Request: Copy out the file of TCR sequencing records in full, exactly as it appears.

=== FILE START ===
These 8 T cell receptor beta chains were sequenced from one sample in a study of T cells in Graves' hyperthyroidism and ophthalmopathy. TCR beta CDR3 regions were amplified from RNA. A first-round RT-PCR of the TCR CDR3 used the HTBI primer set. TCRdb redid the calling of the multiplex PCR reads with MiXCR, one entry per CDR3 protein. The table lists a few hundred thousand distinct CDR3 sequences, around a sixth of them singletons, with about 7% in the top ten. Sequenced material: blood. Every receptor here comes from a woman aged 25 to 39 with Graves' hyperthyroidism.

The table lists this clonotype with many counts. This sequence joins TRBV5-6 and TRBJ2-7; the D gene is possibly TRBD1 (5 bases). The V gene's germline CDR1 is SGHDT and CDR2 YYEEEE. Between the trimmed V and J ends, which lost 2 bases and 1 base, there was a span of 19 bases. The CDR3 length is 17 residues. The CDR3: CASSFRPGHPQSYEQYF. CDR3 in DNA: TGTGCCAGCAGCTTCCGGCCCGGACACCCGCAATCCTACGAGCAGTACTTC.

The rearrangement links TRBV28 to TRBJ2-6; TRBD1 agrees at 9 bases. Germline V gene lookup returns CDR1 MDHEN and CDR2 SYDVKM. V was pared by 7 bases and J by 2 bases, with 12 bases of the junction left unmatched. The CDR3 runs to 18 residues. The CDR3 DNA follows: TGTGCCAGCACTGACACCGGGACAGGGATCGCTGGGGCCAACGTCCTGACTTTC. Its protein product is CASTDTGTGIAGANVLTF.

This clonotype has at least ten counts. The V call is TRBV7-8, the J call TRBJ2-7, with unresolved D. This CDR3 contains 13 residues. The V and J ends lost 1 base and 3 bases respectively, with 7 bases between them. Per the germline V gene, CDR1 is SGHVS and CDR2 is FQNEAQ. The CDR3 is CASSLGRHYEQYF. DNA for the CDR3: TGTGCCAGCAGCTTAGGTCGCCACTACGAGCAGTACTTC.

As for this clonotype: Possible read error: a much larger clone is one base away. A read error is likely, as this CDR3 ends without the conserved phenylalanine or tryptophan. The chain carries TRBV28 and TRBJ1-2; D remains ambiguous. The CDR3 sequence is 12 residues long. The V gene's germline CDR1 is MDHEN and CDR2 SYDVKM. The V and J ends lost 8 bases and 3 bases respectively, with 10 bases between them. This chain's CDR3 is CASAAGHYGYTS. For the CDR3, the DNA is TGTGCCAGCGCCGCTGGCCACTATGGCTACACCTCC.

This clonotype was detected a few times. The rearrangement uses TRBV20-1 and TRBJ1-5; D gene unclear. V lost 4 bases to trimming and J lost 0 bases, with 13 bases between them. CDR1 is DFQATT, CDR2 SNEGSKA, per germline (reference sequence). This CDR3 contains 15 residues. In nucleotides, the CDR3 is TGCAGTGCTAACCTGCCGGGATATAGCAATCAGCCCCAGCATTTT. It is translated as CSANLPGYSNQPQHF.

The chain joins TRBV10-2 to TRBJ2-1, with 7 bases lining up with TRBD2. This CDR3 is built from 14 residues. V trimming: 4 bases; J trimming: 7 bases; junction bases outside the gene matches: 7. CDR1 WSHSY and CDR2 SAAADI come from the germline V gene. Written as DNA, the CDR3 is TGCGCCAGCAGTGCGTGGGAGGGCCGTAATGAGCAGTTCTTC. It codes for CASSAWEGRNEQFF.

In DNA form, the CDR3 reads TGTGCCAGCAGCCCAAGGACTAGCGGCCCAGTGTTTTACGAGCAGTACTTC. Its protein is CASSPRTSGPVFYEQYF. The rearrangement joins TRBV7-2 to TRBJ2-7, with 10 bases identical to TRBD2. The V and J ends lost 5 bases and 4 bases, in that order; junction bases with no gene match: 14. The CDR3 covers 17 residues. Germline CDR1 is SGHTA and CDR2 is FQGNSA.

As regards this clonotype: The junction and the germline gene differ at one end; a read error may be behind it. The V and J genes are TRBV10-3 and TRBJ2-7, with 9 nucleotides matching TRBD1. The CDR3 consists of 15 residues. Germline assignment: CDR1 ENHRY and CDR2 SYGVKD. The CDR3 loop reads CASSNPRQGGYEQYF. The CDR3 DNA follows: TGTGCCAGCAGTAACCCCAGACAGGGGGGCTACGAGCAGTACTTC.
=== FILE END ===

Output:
These 8 T cell receptor beta chains were sequenced from one sample in a study of T cells in Graves' hyperthyroidism and ophthalmopathy. TCR beta CDR3 regions were amplified from RNA. A first-round RT-PCR of the TCR CDR3 used the HTBI primer set. TCRdb redid the calling of the multiplex PCR reads with MiXCR, one entry per CDR3 protein. The table lists a few hundred thousand distinct CDR3 sequences, around a sixth of them singletons, with about 7% in the top ten. Sequenced material: blood. Every receptor here comes from a woman aged 25 to 39 with Graves' hyperthyroidism.

The table lists this clonotype with many counts. This sequence joins TRBV5-6 and TRBJ2-7; the D gene is possibly TRBD1 (5 bases). The V gene's germline CDR1 is SGHDT and CDR2 YYEEEE. Between the trimmed V and J ends, which lost 2 bases and 1 base, there was a span of 19 bases. The CDR3 length is 17 residues. The CDR3: CASSFRPGHPQSYEQYF. CDR3 in DNA: TGTGCCAGCAGCTTCCGGCCCGGACACCCGCAATCCTACGAGCAGTACTTC.

The rearrangement links TRBV28 to TRBJ2-6; TRBD1 agrees at 9 bases. Germline V gene lookup returns CDR1 MDHEN and CDR2 SYDVKM. V was pared by 7 bases and J by 2 bases, with 12 bases of the junction left unmatched. The CDR3 runs to 18 residues. The CDR3 DNA follows: TGTGCCAGCACTGACACCGGGACAGGGATCGCTGGGGCCAACGTCCTGACTTTC. Its protein product is CASTDTGTGIAGANVLTF.

This clonotype has at least ten counts. The V call is TRBV7-8, the J call TRBJ2-7, with unresolved D. This CDR3 contains 13 residues. The V and J ends lost 1 base and 3 bases respectively, with 7 bases between them. Per the germline V gene, CDR1 is SGHVS and CDR2 is FQNEAQ. The CDR3 is CASSLGRHYEQYF. DNA for the CDR3: TGTGCCAGCAGCTTAGGTCGCCACTACGAGCAGTACTTC.

As for this clonotype: Possible read error: a much larger clone is one base away. A read error is likely, as this CDR3 ends without the conserved phenylalanine or tryptophan. The chain carries TRBV28 and TRBJ1-2; D remains ambiguous. The CDR3 sequence is 12 residues long. The V gene's germline CDR1 is MDHEN and CDR2 SYDVKM. The V and J ends lost 8 bases and 3 bases respectively, with 10 bases between them. This chain's CDR3 is CASAAGHYGYTS. For the CDR3, the DNA is TGTGCCAGCGCCGCTGGCCACTATGGCTACACCTCC.

This clonotype was detected a few times. The rearrangement uses TRBV20-1 and TRBJ1-5; D gene unclear. V lost 4 bases to trimming and J lost 0 bases, with 13 bases between them. CDR1 is DFQATT, CDR2 SNEGSKA, per germline (reference sequence). This CDR3 contains 15 residues. In nucleotides, the CDR3 is TGCAGTGCTAACCTGCCGGGATATAGCAATCAGCCCCAGCATTTT. It is translated as CSANLPGYSNQPQHF.

The chain joins TRBV10-2 to TRBJ2-1, with 7 bases lining up with TRBD2. This CDR3 is built from 14 residues. V trimming: 4 bases; J trimming: 7 bases; junction bases outside the gene matches: 7. CDR1 WSHSY and CDR2 SAAADI come from the germline V gene. Written as DNA, the CDR3 is TGCGCCAGCAGTGCGTGGGAGGGCCGTAATGAGCAGTTCTTC. It codes for CASSAWEGRNEQFF.

In DNA form, the CDR3 reads TGTGCCAGCAGCCCAAGGACTAGCGGCCCAGTGTTTTACGAGCAGTACTTC. Its protein is CASSPRTSGPVFYEQYF. The rearrangement joins TRBV7-2 to TRBJ2-7, with 10 bases identical to TRBD2. The V and J ends lost 5 bases and 4 bases, in that order; junction bases with no gene match: 14. The CDR3 covers 17 residues. Germline CDR1 is SGHTA and CDR2 is FQGNSA.

As regards this clonotype: The junction and the germline gene differ at one end; a read error may be behind it. The V and J genes are TRBV10-3 and TRBJ2-7, with 9 nucleotides matching TRBD1. The CDR3 consists of 15 residues. Germline assignment: CDR1 ENHRY and CDR2 SYGVKD. The CDR3 loop reads CASSNPRQGGYEQYF. The CDR3 DNA follows: TGTGCCAGCAGTAACCCCAGACAGGGGGGCTACGAGCAGTACTTC.